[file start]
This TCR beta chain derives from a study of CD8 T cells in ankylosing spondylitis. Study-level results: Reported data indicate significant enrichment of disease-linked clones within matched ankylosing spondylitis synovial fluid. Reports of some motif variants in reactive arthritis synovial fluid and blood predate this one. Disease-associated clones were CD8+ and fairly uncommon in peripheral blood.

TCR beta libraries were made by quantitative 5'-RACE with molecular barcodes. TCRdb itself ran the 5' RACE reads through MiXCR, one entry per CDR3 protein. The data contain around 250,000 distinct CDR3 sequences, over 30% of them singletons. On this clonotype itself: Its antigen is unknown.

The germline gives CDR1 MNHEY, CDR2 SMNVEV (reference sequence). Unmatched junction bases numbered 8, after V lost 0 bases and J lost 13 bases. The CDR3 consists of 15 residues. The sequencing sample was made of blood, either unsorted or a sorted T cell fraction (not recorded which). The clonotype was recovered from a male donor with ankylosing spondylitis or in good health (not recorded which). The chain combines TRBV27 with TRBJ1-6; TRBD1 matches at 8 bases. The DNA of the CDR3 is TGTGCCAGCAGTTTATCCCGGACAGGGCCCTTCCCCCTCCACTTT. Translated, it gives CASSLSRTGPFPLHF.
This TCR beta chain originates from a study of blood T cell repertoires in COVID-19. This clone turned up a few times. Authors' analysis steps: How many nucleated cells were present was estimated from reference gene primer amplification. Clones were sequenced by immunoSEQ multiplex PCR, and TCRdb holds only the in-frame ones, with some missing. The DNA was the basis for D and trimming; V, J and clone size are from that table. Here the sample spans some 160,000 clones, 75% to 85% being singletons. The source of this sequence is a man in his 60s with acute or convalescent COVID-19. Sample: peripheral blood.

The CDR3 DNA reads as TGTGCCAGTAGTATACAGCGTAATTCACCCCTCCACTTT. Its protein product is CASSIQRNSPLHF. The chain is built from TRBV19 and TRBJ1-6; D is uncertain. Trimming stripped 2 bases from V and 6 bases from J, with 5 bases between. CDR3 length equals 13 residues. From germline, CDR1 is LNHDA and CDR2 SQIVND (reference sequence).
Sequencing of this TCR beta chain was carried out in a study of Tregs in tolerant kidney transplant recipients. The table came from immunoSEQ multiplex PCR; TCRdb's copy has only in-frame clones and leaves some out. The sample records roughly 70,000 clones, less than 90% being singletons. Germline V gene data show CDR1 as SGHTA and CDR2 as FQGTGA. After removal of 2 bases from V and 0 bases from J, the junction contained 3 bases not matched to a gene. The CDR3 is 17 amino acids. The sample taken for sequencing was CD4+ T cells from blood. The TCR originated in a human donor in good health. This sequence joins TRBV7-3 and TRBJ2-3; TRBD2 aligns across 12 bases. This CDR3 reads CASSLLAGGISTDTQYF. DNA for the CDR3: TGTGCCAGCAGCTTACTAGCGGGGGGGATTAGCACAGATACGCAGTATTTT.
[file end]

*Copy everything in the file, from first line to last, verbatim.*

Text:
This TCR beta chain derives from a study of CD8 T cells in ankylosing spondylitis. Study-level results: Reported data indicate significant enrichment of disease-linked clones within matched ankylosing spondylitis synovial fluid. Reports of some motif variants in reactive arthritis synovial fluid and blood predate this one. Disease-associated clones were CD8+ and fairly uncommon in peripheral blood.

TCR beta libraries were made by quantitative 5'-RACE with molecular barcodes. TCRdb itself ran the 5' RACE reads through MiXCR, one entry per CDR3 protein. The data contain around 250,000 distinct CDR3 sequences, over 30% of them singletons. On this clonotype itself: Its antigen is unknown.

The germline gives CDR1 MNHEY, CDR2 SMNVEV (reference sequence). Unmatched junction bases numbered 8, after V lost 0 bases and J lost 13 bases. The CDR3 consists of 15 residues. The sequencing sample was made of blood, either unsorted or a sorted T cell fraction (not recorded which). The clonotype was recovered from a male donor with ankylosing spondylitis or in good health (not recorded which). The chain combines TRBV27 with TRBJ1-6; TRBD1 matches at 8 bases. The DNA of the CDR3 is TGTGCCAGCAGTTTATCCCGGACAGGGCCCTTCCCCCTCCACTTT. Translated, it gives CASSLSRTGPFPLHF.
This TCR beta chain originates from a study of blood T cell repertoires in COVID-19. This clone turned up a few times. Authors' analysis steps: How many nucleated cells were present was estimated from reference gene primer amplification. Clones were sequenced by immunoSEQ multiplex PCR, and TCRdb holds only the in-frame ones, with some missing. The DNA was the basis for D and trimming; V, J and clone size are from that table. Here the sample spans some 160,000 clones, 75% to 85% being singletons. The source of this sequence is a man in his 60s with acute or convalescent COVID-19. Sample: peripheral blood.

The CDR3 DNA reads as TGTGCCAGTAGTATACAGCGTAATTCACCCCTCCACTTT. Its protein product is CASSIQRNSPLHF. The chain is built from TRBV19 and TRBJ1-6; D is uncertain. Trimming stripped 2 bases from V and 6 bases from J, with 5 bases between. CDR3 length equals 13 residues. From germline, CDR1 is LNHDA and CDR2 SQIVND (reference sequence).
Sequencing of this TCR beta chain was carried out in a study of Tregs in tolerant kidney transplant recipients. The table came from immunoSEQ multiplex PCR; TCRdb's copy has only in-frame clones and leaves some out. The sample records roughly 70,000 clones, less than 90% being singletons. Germline V gene data show CDR1 as SGHTA and CDR2 as FQGTGA. After removal of 2 bases from V and 0 bases from J, the junction contained 3 bases not matched to a gene. The CDR3 is 17 amino acids. The sample taken for sequencing was CD4+ T cells from blood. The TCR originated in a human donor in good health. This sequence joins TRBV7-3 and TRBJ2-3; TRBD2 aligns across 12 bases. This CDR3 reads CASSLLAGGISTDTQYF. DNA for the CDR3: TGTGCCAGCAGCTTACTAGCGGGGGGGATTAGCACAGATACGCAGTATTTT.